On Saturday in downtown Woodstock, artists, musicians and other vendors will unite through a cohesive event with four distinctly separate aspects: two outdoor festivals, a community mosaic and the reopening of a downtown art gallery.
The Shenandoah Valley ARTfest in Court Square, which took a year off in 2020 during the COVID-19 pandemic, has returned for a second summer with plans to go bigger and bolder.
The festival two years ago brought about 1,500 attendees during the day, plus more during the evening street dance as people walked over from the neighboring Vintage Woodstock festival, said ARTfest Director Jane Beasley.
ARTfest will run from 2 to 8 p.m., and Vintage Woodstock, hosted by the town of Woodstock and also returning this year, starts at 6 p.m.
Together, ARTfest and Vintage Woodstock will create “one seamless event that brings the community together for viewing art, dancing in the street, participating in games for adults and children, as well as enjoying a variety of fare from wine, beer, and food trucks,” the Valley Educational Center for the Creative Arts explains at its website, vecca.org/artfest.html.
Vintage Woodstock, which lasts until 10 p.m., will offer dancing in the streets, games, food, a dunking booth, wine and beer. The band E3 will perform.
ARTfest is hosted by the Woodstock Enhancement Committee in partnership with VECCA, Shenandoah County Tourism, and the Shenandoah County Chamber of Commerce.
The festival “seeks to attract and showcase established and emerging artists alike from the Shenandoah Valley and beyond,” the website says.
Guests at the festival can view and purchase original artwork and connect with artists from all around the Shenandoah Valley.
“The artists that are showing have all been juried,” said VECCA member Diane Gould. “It’s not so much craft, it’s really [about the] artists."
New this year will be Carmine the painting dog, a 5-year-old Australian shepherd, who lives in Front Royal with his owner, Susan Brogan, and paints canvases to help local and international charities.
In addition to the more than 30 fine artists from Staunton to Luray who are planning to set up booths in front of the historic courthouse, participating organizations will unveil a community mosaic still under construction, inviting attendees to add to its creation.
"It’s a very community undertaking,” Gould said.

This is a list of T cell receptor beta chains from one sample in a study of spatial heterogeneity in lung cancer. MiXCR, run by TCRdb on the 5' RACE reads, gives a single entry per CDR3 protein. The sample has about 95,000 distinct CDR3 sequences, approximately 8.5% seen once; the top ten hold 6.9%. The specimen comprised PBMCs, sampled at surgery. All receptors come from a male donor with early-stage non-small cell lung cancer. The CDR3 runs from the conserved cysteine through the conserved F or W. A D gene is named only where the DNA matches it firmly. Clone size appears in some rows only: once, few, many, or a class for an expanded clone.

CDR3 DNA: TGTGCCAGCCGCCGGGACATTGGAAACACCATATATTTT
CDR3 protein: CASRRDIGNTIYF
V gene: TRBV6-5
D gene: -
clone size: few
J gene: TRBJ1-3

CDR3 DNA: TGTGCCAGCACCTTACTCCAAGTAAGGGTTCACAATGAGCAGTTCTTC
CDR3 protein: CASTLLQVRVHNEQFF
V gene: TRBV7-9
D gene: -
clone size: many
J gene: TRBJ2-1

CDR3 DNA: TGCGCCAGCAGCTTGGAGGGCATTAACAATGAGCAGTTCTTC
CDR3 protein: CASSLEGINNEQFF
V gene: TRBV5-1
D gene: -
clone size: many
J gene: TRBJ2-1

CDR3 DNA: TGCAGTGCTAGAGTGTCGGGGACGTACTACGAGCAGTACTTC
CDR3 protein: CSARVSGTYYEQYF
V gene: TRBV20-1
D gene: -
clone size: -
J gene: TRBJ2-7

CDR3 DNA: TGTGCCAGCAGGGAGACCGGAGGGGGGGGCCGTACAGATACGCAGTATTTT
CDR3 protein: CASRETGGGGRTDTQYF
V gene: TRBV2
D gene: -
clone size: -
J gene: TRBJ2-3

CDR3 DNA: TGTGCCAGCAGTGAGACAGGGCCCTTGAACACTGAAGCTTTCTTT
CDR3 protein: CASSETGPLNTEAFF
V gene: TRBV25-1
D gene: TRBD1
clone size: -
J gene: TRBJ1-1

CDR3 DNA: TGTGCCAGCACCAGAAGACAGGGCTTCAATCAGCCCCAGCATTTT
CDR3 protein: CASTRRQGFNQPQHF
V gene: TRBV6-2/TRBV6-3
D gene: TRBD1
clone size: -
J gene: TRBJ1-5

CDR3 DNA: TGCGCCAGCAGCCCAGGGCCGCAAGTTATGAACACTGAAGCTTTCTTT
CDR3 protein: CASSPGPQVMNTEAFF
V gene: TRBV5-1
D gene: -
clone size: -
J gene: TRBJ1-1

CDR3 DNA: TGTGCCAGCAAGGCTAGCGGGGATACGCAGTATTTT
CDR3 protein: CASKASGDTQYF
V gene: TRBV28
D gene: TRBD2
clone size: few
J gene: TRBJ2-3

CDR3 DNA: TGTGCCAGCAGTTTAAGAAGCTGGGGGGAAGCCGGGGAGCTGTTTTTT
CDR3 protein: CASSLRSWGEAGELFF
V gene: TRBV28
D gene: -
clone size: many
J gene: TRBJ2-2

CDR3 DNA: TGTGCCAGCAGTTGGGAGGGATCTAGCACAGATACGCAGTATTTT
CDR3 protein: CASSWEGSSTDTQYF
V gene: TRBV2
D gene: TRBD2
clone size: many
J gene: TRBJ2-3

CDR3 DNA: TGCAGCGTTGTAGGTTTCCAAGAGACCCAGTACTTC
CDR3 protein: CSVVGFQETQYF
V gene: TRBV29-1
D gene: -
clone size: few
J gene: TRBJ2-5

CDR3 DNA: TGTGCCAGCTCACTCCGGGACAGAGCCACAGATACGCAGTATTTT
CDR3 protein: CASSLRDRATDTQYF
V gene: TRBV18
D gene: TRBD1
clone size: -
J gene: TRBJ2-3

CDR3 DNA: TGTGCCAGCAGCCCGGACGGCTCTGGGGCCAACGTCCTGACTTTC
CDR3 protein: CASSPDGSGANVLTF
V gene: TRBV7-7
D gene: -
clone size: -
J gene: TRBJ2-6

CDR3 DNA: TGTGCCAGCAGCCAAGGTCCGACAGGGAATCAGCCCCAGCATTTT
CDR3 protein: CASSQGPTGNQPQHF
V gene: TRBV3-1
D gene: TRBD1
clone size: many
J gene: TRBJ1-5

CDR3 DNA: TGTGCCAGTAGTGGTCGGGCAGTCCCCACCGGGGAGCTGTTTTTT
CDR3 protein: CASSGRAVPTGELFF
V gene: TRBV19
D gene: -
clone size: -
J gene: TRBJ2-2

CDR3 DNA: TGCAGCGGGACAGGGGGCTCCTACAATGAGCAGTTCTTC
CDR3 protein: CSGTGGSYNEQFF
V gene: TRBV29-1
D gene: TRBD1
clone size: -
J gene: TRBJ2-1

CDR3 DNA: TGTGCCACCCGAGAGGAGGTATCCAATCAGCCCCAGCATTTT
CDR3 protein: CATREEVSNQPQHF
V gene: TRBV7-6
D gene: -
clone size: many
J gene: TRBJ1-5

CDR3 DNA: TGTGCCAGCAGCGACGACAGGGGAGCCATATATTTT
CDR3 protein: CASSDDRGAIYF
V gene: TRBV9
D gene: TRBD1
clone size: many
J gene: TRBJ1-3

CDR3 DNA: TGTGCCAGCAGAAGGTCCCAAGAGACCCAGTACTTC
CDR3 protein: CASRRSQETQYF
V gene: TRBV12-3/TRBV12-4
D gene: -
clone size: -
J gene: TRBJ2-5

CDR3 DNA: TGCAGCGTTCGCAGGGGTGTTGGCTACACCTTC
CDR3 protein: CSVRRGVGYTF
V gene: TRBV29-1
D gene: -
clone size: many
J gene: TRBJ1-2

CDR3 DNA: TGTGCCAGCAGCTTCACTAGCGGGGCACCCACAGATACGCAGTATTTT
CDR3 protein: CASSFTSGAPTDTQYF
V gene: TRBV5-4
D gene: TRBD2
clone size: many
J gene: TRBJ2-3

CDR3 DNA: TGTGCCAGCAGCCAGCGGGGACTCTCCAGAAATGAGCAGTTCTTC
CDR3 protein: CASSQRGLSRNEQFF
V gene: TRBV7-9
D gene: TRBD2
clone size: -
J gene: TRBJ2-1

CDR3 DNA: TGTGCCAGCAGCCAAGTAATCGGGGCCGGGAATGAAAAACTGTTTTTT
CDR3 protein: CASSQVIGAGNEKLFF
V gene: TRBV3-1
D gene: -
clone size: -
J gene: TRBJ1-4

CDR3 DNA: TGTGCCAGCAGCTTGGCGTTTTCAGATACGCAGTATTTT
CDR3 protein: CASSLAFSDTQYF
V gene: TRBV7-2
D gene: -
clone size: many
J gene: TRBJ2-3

Additionally, VECCA will host a formal reopening of its downtown art gallery after it underwent reconstruction while closed during much of the pandemic.
"It's still a work-in-progress," Beasley said. "It's going to be beautiful."
VECCA President Deb Kibler said the gallery renovations were paid for by stimulus money the town received from the federal government during the pandemic.
"It came from the town's COVID funding," Kibler said. "We spent what we had so we could get reimbursed. ... It was great that we had the funding to do that."
She said VECCA requested $15,000 and was able to use $8,200 before the deadline. Half of the funds were used for the renovation and updating the point-of-sale system, and Jen Luyaas of Three Thirty 3 Designs in Woodstock painted the gallery.
In partnership with the Woodstock Public Art Program, VECCA is featuring a downtown mosaic of valley pastoral scenes designed by VECCA artists and paid for through a $1,500 grant from the Shenandoah County Community Foundation.
"[T]he town is our partner with this project," Beasley said.
The mosaic of three 4x8-foot panels is taking shape in the art gallery. It will be available for view on Saturday and for additions under a tent by the old courthouse. Once it's done, it will hang in the alleyway next to the Woodstock Cafe & Shoppes.
"It’s really a neat project, said Ellen Flugal, mosaic project director.
Small groups have been contributing to the mosaic over the last year, and she said she's looking forward to the greater community input during Saturday’s ARTfest.
"It’s pretty much like a puzzle," she said.